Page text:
How can you focus on the essence of your Bar/Bat Mitzah in the context of social distancing?
Exactly 39 years ago last week, my bar mitzvah celebration took place on March 21, 1981 in Allentown, Pennsylvania. We did not meet in a synagogue, school, or hotel, but in my family’s two-car garage! I vividly remember my mom and dad moving our cars onto the street and sweeping and decorating our garage. It was so simple and so sweet. I have been to many beautiful (and much more lavish) bar/bat mitzvah celebrations since that time, but when I think of our garage bar mitzvah, it reminds me of what is most important about these festivities: family, friends, and the celebration of life.
Here are my tips and suggestions for how you can have a magical, meaningful and memorable Bar/Bat Mitzvah no matter the circumstances.
Stimulate the mind: This involves the meaning of the Bar Bat Mitzvah, exploring and embracing the wisdom of the Torah.
- Be counted in the minyan (of 10 Jewish adults) via Zoom or other teleconferencing apps.
- Chant a selection from the weekly Torah portion (parashah) and/or prophetic reading (haftarah) and its accompanying blessings.
- You can take a virtual Torah of Israel, connecting with the holy land from the comfort of your own home.
Touch the heart with the Torah:Connect with text that has been around for thousands of years, but make it meaningful to you. Find something in your heart that connects with the words on the page.
- Read teachings connected to your Torah readings and the experience of becoming a bar or bat mitzvah.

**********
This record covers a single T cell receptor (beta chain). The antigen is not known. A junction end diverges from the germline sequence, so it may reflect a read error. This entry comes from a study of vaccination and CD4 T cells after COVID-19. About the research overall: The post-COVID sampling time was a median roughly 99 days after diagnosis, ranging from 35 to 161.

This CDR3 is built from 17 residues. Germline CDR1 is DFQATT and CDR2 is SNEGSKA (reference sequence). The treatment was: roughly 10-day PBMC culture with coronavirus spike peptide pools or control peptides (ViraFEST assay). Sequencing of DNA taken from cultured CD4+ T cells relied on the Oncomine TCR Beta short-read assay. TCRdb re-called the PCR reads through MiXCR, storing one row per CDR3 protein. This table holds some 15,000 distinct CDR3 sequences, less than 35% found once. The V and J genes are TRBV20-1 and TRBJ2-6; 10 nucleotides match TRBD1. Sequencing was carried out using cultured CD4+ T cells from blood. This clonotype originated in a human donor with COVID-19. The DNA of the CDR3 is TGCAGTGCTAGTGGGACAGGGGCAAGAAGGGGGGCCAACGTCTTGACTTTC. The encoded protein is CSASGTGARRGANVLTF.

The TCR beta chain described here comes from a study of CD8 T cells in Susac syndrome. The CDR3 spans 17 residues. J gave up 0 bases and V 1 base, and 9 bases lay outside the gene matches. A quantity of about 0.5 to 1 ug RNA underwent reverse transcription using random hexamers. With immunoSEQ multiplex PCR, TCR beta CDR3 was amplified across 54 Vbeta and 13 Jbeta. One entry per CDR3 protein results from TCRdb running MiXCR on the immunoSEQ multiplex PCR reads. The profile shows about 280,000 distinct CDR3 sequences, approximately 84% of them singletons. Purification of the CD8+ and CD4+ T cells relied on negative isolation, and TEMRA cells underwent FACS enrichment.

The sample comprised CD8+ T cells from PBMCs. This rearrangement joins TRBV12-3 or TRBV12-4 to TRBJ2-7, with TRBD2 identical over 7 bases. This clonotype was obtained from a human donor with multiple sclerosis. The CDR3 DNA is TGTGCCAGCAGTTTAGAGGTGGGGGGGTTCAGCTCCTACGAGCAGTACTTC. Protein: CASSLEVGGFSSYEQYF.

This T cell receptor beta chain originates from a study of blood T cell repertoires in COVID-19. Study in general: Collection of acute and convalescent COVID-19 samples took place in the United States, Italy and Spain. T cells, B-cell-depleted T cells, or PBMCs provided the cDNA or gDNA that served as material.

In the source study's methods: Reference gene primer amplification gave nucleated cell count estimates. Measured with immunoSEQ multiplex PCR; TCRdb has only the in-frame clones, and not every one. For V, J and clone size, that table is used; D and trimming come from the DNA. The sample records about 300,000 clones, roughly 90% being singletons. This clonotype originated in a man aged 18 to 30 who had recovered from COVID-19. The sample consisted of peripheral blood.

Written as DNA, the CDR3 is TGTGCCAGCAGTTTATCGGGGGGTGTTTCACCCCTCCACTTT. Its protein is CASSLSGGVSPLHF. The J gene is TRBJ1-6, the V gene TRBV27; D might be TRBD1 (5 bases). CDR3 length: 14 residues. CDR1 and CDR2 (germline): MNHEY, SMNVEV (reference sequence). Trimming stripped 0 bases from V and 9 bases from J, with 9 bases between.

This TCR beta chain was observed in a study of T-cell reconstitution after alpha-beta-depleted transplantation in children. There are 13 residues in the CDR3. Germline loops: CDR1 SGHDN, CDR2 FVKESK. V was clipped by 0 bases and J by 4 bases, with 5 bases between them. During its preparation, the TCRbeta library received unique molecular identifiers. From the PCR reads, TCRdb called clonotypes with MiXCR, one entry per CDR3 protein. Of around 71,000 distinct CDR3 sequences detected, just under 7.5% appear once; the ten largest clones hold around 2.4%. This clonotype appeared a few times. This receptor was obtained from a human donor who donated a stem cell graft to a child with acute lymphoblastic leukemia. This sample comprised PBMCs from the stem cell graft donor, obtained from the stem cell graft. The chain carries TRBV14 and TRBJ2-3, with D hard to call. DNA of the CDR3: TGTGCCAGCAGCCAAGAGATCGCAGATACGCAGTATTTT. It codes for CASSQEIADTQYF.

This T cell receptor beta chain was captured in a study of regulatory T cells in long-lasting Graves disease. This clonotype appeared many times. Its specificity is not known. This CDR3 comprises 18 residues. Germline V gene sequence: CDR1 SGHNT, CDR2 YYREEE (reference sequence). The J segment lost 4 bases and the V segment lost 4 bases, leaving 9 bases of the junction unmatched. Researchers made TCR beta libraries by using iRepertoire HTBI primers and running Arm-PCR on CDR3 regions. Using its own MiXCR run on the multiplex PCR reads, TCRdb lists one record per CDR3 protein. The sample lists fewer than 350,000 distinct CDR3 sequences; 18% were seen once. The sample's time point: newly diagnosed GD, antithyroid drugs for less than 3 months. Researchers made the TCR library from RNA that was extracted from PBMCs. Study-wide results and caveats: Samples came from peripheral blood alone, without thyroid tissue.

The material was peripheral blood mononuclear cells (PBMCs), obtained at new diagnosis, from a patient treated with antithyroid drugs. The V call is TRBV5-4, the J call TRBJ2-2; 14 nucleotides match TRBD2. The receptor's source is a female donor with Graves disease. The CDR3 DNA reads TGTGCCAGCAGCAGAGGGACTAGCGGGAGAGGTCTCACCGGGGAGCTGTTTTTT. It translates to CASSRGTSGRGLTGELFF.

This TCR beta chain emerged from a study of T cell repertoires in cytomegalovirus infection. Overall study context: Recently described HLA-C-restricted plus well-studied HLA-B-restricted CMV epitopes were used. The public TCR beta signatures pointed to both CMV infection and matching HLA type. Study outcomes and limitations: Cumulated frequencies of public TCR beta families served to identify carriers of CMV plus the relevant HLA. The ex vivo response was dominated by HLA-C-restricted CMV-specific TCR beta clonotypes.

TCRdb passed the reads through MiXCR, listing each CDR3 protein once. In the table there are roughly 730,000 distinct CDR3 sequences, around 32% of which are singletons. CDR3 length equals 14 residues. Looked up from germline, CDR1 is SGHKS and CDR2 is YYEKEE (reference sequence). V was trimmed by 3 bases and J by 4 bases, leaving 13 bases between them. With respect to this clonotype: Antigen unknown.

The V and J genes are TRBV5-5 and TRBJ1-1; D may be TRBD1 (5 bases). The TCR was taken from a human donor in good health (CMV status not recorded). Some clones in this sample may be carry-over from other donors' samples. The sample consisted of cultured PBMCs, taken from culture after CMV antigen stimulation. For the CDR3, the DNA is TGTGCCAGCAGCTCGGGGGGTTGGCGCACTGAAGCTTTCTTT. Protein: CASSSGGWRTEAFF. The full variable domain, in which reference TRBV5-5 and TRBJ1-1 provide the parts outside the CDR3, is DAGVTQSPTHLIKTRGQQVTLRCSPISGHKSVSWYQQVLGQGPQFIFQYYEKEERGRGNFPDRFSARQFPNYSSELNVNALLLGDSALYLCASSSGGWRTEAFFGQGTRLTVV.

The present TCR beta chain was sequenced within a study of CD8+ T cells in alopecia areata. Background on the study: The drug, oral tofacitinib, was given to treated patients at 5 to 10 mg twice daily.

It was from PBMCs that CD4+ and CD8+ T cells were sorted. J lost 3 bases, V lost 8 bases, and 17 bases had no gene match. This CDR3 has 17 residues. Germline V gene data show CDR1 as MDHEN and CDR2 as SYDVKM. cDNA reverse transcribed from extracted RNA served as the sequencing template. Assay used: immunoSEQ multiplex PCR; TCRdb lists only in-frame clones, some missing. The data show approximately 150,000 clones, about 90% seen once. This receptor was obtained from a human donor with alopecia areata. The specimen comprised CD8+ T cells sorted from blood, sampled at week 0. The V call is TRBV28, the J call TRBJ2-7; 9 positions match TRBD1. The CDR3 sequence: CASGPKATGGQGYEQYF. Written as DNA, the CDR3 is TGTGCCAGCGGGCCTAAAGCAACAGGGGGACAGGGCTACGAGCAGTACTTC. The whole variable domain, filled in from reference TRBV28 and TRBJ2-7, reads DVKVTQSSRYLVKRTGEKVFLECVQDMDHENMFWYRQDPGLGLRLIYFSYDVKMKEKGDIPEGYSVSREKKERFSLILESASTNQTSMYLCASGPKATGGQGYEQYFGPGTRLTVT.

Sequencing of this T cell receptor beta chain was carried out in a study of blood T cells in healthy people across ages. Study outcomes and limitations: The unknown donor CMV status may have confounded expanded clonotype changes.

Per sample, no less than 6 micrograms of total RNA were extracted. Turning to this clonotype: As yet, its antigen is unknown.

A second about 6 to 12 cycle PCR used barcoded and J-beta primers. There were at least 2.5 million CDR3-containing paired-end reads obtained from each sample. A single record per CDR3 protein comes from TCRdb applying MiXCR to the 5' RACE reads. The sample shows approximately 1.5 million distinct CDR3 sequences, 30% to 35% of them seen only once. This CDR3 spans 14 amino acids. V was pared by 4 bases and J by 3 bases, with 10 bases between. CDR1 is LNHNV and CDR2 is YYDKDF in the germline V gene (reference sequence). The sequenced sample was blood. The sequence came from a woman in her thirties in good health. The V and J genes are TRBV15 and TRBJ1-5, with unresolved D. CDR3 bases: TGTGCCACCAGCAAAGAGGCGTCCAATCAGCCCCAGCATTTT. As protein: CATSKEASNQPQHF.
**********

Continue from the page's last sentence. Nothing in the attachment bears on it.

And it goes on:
- Share your thoughts and insights with your family by email.
Uplift the soul: While you may be socially isolating it doesn’t mean you have to be alone. There are many ways to meaningful interact with others.
- Connect with your family and community digitally.
- Donate to Charity and perform Tzedakah, in these times a helping hand means more than ever.
- Share photos and videos with your family and loved ones.
- You can Photo Butler for automagic private sharing of photos. It can be found here.
My daughter Caroline spoke at her bat mitzvah of the importance of balancing the “holy day” and “holiday” aspects of this rite of passage:
The way you decide to spend your bar or bat mitzvah day determines whether it is a holiday or a holy day. Notice how close these two words are. A holiday belongs to us; it’s about what we want, when we want it, and how we will do it. It’s about having fun, without necessarily thinking about why we are celebrating. A holy day belongs to God, and it requires us to reflect on the meaning of our lives… Any special occasion can be either a holiday or a holy day.